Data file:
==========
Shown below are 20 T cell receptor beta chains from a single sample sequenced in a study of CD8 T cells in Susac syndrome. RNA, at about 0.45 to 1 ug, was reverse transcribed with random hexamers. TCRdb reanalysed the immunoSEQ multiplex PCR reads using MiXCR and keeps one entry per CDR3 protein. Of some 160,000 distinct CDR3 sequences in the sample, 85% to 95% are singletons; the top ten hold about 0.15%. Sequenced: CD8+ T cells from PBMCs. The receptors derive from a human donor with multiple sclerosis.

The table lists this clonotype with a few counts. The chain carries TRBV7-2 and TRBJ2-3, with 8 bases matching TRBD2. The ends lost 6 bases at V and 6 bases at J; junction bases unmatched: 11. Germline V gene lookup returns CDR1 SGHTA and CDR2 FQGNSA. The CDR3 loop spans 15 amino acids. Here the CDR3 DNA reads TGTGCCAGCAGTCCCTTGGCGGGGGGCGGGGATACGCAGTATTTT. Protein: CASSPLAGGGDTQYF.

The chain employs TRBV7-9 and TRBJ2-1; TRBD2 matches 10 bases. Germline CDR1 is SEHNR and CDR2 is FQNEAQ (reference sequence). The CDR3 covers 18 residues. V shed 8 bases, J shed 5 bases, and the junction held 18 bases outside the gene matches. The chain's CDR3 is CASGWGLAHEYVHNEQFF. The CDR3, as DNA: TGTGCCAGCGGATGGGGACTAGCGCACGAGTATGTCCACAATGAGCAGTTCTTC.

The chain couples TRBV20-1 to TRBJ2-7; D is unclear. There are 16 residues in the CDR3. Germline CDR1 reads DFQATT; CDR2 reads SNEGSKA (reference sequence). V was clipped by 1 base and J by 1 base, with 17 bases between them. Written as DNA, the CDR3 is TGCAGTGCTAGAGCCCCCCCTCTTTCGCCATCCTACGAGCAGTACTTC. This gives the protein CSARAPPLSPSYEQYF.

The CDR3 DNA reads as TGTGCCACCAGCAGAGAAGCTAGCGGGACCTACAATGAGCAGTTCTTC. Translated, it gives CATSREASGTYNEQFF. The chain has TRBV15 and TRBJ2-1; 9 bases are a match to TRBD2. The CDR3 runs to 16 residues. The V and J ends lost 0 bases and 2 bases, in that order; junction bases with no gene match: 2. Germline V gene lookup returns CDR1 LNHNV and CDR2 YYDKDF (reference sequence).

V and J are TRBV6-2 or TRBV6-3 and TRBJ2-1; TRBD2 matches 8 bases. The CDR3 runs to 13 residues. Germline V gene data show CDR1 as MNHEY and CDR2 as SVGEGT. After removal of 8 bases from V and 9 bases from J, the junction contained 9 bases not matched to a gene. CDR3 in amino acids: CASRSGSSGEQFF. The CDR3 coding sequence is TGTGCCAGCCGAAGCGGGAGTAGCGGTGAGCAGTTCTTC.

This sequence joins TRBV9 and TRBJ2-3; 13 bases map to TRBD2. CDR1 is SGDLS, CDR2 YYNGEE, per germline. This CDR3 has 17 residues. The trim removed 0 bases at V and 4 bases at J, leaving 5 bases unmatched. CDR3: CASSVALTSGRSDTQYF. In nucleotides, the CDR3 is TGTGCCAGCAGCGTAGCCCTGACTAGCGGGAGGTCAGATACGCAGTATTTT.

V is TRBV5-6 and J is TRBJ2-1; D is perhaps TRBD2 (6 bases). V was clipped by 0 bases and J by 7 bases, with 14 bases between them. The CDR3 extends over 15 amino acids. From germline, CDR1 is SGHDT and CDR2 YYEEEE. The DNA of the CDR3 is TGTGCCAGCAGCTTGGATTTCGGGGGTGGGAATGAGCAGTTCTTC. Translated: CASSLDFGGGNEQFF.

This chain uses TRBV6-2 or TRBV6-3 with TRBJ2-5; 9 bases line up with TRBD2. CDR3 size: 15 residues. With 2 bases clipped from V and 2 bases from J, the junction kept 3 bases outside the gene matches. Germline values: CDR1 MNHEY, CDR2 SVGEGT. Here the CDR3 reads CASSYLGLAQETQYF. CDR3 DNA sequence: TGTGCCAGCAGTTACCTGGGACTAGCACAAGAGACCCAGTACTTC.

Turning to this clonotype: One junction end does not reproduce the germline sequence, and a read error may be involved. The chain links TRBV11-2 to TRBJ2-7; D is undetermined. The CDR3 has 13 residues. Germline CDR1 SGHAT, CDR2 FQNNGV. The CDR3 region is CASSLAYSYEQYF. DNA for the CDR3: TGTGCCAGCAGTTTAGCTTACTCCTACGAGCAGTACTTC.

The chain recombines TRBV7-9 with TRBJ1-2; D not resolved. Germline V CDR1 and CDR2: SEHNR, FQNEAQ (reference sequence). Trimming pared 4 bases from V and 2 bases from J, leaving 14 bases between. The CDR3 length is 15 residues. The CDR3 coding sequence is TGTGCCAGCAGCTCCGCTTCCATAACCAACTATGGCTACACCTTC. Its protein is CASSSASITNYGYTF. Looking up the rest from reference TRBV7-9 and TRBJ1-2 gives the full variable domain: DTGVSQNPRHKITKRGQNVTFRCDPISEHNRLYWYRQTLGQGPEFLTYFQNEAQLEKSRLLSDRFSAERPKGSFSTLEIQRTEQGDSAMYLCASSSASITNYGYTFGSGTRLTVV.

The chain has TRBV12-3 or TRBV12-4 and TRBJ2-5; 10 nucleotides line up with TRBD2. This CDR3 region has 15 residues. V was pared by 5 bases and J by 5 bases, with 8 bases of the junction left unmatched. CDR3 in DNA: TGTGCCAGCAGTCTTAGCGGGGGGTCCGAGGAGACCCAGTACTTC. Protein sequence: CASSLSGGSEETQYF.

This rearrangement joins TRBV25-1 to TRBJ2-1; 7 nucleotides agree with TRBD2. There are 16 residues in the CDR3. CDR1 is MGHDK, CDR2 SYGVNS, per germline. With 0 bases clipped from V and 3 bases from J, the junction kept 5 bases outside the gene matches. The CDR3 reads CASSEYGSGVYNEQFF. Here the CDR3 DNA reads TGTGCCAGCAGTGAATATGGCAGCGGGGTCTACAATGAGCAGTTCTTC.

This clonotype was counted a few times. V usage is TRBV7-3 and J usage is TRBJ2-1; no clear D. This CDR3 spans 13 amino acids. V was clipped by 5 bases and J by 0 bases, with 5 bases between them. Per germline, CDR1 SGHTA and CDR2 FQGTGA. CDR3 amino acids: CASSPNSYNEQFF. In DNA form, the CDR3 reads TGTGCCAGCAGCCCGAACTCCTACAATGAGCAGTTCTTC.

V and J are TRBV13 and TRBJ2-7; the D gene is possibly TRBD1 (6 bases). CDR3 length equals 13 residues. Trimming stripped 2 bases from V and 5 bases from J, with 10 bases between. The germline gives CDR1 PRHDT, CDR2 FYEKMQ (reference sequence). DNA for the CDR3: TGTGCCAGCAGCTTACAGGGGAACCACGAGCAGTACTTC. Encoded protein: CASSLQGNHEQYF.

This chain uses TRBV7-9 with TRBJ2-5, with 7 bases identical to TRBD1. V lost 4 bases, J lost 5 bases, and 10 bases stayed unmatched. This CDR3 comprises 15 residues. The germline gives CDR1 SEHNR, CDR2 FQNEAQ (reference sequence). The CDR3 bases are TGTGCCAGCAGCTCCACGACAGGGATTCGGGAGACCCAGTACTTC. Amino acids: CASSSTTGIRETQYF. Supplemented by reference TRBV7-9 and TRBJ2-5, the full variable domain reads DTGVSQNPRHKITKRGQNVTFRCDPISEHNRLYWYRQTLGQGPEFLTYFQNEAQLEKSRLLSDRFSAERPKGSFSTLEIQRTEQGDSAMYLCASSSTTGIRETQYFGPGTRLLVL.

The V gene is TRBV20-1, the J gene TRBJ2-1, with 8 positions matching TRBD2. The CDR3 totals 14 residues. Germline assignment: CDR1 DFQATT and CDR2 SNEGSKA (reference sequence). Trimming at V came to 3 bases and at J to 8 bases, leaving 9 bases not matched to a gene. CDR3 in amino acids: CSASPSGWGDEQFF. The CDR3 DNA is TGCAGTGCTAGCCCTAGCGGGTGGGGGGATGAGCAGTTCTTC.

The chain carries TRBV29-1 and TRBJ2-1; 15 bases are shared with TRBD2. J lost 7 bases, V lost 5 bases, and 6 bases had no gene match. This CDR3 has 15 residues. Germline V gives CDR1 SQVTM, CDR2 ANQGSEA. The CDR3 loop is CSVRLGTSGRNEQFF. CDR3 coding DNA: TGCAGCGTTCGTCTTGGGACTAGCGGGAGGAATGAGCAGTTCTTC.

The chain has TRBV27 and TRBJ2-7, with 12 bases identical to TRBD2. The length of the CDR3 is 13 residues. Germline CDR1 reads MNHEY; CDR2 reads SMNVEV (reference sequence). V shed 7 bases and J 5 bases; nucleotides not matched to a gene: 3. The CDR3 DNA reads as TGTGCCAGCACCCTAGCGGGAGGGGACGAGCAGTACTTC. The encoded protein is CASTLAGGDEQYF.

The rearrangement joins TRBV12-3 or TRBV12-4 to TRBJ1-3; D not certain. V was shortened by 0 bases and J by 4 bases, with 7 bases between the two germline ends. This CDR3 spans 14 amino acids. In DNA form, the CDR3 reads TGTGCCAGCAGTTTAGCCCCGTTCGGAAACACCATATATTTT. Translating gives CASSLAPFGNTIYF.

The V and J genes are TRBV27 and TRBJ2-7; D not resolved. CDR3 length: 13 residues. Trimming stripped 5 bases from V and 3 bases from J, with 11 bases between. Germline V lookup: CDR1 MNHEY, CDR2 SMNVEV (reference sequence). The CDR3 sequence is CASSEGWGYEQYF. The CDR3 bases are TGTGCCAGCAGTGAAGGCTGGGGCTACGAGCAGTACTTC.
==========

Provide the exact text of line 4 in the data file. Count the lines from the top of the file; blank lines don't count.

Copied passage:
The chain couples TRBV20-1 to TRBJ2-7; D is unclear. There are 16 residues in the CDR3. Germline CDR1 reads DFQATT; CDR2 reads SNEGSKA (reference sequence). V was clipped by 1 base and J by 1 base, with 17 bases between them. Written as DNA, the CDR3 is TGCAGTGCTAGAGCCCCCCCTCTTTCGCCATCCTACGAGCAGTACTTC. This gives the protein CSARAPPLSPSYEQYF.